I purchased this monitor stand. However, I did not like the color. So I sprayed painted it semi-gloss black with this spray paint. Suffice to say, I'm not very handy. It ended up un-smooth on the curved edges because of paint drips.

How should I go about smoothing it out?

3 Answers 3


Unfortunately, there is only one way to fix your boo-boo. Sand it back down to metal or enough to remove the drips. Next time, when using spray paint, remember several very thin coats are much better than one heavy coat. Always start the spray away from the object you want to paint. Move smoothly and fairly quickly across the area, then go past the end of the work before stopping the spray. Let the paint dry a bit before the next coat. Be patient, smooth and quick. Trying to put on too much at one time caused your drips. Good luck.

  • Thank you sir. Any specific product you recommend for sanding? Paint thinner won't work? I'm clueless about this---if you couldn't tell by the "boo-boo". Feb 13, 2011 at 18:26
  • Seeing the piece you painted, it doesn't look like a big job to sand it. Use 150 to get the most off, then some 220 or some 0000 steel wool to smooth it good before repainting it. Just be sure it is very smooth to the touch, clean it good with a little mineral spirits and start again as I instructed. I appreciate kkeilman's remarks, but way too much work for the piece you have to deal with. Get the messed up paint off and do it right this time. You can do it!!! Feb 14, 2011 at 1:20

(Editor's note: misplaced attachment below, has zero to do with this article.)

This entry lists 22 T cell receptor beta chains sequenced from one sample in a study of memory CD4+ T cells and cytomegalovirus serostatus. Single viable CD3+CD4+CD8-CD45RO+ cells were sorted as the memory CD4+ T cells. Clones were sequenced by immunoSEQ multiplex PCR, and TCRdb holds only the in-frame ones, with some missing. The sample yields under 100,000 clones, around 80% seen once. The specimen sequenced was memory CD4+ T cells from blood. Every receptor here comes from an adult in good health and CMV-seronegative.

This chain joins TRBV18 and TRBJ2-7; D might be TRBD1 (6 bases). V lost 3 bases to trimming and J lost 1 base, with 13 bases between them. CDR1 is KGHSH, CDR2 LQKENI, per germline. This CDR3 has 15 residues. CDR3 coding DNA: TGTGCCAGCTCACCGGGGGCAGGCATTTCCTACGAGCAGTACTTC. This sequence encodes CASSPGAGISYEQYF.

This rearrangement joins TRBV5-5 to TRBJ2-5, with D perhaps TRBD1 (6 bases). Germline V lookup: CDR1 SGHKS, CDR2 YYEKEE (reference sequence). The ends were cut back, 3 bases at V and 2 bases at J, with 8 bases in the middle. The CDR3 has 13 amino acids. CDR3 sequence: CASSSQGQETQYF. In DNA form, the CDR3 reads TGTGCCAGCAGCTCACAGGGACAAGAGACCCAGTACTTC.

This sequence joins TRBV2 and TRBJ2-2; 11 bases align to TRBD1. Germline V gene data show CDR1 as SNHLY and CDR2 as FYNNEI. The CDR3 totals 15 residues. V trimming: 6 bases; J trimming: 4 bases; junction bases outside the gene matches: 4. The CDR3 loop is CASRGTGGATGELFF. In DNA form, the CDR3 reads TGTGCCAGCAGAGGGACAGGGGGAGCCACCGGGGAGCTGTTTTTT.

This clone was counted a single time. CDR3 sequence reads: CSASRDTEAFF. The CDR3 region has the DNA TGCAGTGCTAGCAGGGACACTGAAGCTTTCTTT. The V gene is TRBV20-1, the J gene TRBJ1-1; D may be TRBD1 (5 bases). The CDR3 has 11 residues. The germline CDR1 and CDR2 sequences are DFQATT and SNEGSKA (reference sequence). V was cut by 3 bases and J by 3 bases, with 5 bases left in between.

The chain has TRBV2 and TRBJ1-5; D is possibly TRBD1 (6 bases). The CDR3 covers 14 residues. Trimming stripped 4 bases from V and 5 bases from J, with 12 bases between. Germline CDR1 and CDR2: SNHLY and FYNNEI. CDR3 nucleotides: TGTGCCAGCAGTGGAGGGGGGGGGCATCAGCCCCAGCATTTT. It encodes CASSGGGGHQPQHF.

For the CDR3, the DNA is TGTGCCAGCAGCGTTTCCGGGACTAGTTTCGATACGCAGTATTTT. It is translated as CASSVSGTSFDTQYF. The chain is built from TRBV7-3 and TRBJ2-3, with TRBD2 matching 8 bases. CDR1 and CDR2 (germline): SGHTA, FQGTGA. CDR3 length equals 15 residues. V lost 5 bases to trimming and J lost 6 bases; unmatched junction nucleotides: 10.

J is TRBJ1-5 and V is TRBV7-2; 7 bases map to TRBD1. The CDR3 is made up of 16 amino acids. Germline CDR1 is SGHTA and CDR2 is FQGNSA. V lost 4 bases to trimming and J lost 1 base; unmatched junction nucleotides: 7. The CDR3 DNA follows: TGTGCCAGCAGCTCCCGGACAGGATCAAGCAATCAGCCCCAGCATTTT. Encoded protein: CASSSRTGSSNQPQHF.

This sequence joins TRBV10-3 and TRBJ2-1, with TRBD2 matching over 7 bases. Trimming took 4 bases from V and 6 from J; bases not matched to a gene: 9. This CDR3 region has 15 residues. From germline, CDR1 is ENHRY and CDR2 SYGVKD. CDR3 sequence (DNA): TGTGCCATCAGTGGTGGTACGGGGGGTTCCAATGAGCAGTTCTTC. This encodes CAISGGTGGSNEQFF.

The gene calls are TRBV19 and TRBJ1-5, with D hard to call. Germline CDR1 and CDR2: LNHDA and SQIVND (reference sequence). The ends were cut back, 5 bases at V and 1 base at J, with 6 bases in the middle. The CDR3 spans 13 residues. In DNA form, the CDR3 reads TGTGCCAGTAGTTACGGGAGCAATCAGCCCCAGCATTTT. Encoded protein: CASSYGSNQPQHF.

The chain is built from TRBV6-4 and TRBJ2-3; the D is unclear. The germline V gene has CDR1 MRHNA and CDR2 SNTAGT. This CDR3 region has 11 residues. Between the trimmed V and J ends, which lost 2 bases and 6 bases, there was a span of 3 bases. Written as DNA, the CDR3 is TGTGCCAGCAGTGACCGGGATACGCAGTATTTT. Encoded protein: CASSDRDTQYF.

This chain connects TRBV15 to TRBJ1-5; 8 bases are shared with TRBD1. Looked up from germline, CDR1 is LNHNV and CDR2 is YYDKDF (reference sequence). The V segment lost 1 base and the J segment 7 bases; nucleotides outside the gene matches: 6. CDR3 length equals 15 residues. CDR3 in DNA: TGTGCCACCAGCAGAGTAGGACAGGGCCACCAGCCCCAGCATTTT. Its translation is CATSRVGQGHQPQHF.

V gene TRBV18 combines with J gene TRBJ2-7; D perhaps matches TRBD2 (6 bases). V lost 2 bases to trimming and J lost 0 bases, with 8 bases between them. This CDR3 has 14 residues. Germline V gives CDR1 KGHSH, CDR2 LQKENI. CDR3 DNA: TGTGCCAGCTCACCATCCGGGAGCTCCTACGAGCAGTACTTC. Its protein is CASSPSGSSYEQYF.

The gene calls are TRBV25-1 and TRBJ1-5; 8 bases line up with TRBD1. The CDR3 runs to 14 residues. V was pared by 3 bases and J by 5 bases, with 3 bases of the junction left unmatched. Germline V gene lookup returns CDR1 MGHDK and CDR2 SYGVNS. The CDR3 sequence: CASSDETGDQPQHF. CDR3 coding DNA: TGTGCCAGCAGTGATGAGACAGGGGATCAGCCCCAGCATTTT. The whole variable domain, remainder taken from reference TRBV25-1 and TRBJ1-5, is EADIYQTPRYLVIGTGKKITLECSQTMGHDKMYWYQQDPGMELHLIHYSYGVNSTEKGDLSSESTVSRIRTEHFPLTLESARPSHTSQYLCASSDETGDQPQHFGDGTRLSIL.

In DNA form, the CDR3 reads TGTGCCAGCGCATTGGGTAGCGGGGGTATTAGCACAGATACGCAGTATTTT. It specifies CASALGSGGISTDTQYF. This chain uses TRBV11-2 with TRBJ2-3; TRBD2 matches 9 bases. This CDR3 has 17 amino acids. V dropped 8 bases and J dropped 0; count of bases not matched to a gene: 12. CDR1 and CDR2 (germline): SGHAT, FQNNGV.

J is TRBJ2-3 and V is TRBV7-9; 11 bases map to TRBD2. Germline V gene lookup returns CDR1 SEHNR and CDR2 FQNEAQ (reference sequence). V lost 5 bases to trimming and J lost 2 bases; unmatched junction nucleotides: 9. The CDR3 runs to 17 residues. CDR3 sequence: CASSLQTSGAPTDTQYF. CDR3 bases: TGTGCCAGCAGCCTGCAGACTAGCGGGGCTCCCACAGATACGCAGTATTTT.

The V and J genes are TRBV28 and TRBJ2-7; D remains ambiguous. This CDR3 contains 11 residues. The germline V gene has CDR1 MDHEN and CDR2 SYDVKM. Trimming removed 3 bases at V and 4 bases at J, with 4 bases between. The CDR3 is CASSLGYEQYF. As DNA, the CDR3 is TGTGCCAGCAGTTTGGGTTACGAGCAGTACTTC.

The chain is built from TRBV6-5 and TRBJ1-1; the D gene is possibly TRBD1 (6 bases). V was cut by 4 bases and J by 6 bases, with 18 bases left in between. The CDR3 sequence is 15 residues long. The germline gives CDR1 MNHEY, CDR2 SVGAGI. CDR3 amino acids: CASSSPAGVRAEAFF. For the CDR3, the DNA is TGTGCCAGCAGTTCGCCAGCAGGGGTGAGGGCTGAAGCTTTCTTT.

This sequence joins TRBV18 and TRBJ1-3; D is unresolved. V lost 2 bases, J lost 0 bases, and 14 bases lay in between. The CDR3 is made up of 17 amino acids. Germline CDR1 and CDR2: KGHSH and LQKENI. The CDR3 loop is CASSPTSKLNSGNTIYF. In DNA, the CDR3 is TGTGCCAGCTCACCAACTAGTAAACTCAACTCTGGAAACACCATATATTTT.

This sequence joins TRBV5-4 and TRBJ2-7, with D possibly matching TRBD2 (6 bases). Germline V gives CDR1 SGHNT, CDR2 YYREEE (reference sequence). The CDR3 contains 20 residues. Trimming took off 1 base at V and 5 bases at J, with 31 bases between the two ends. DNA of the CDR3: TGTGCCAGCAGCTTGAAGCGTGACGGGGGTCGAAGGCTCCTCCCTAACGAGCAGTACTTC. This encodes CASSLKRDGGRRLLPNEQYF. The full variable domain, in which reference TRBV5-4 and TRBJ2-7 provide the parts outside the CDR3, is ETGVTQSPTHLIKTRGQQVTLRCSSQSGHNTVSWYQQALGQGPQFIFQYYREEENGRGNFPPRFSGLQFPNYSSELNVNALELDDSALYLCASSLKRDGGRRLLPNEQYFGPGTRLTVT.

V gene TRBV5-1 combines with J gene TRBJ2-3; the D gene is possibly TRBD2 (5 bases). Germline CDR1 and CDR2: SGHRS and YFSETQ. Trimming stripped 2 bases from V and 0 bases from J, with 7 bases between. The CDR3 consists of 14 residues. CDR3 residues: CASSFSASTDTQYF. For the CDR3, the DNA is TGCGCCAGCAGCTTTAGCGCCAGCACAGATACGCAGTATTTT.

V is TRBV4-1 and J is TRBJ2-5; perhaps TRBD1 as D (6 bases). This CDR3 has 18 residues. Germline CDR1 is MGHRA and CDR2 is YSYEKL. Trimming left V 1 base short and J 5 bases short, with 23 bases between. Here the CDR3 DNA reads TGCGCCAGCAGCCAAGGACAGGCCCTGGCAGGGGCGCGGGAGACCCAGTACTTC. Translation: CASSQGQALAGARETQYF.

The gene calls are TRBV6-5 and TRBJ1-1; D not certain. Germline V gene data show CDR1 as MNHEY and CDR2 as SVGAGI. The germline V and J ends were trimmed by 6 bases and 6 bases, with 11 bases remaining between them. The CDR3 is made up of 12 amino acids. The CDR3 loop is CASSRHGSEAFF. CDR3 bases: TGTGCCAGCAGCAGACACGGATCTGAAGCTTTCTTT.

• Thanks for the sharing of your wisdom! Very much appreciated. Heading to home depot this week and giving it a whirl sometime this coming weekend. Feb 14, 2011 at 14:24

If you don't have heniously large runs/sags and drips you can wet sand that stuff out.

Get some 400, 1000, and 2000 grit "wet" sandpaper (the kind used by auto body guys).

using 00 to 0000 grade steel wool works about the same...

Small container of water and a work area you don't mind getting a little messy.

Wet sand the runs w/ 400 to remove as much of the runs and drip accumulation you can. Make sure to keep the area you're sanding wet and rinse the paper in the water constantly. Once you're relatively satisfied with your first pass, move to the higher grit paper and repeat.

Once it's smooth enough for you, you can polish with rubbing compound, et al to get the gloss back up.

Have fun!


One other option would be to take to to a professional, have it sandblasted and power-coated. Probably way more expensive than doing it yourself, but you'll end up with an attractive, durable finish.

  • The stand cost $23, power coating would cost at least $100. Sound like a good investment? Feb 14, 2011 at 1:25
  • No, but some people value aesthetics more than a bit of money. And $100 sounds a bit expensive.
    – chris
    Feb 14, 2011 at 15:16

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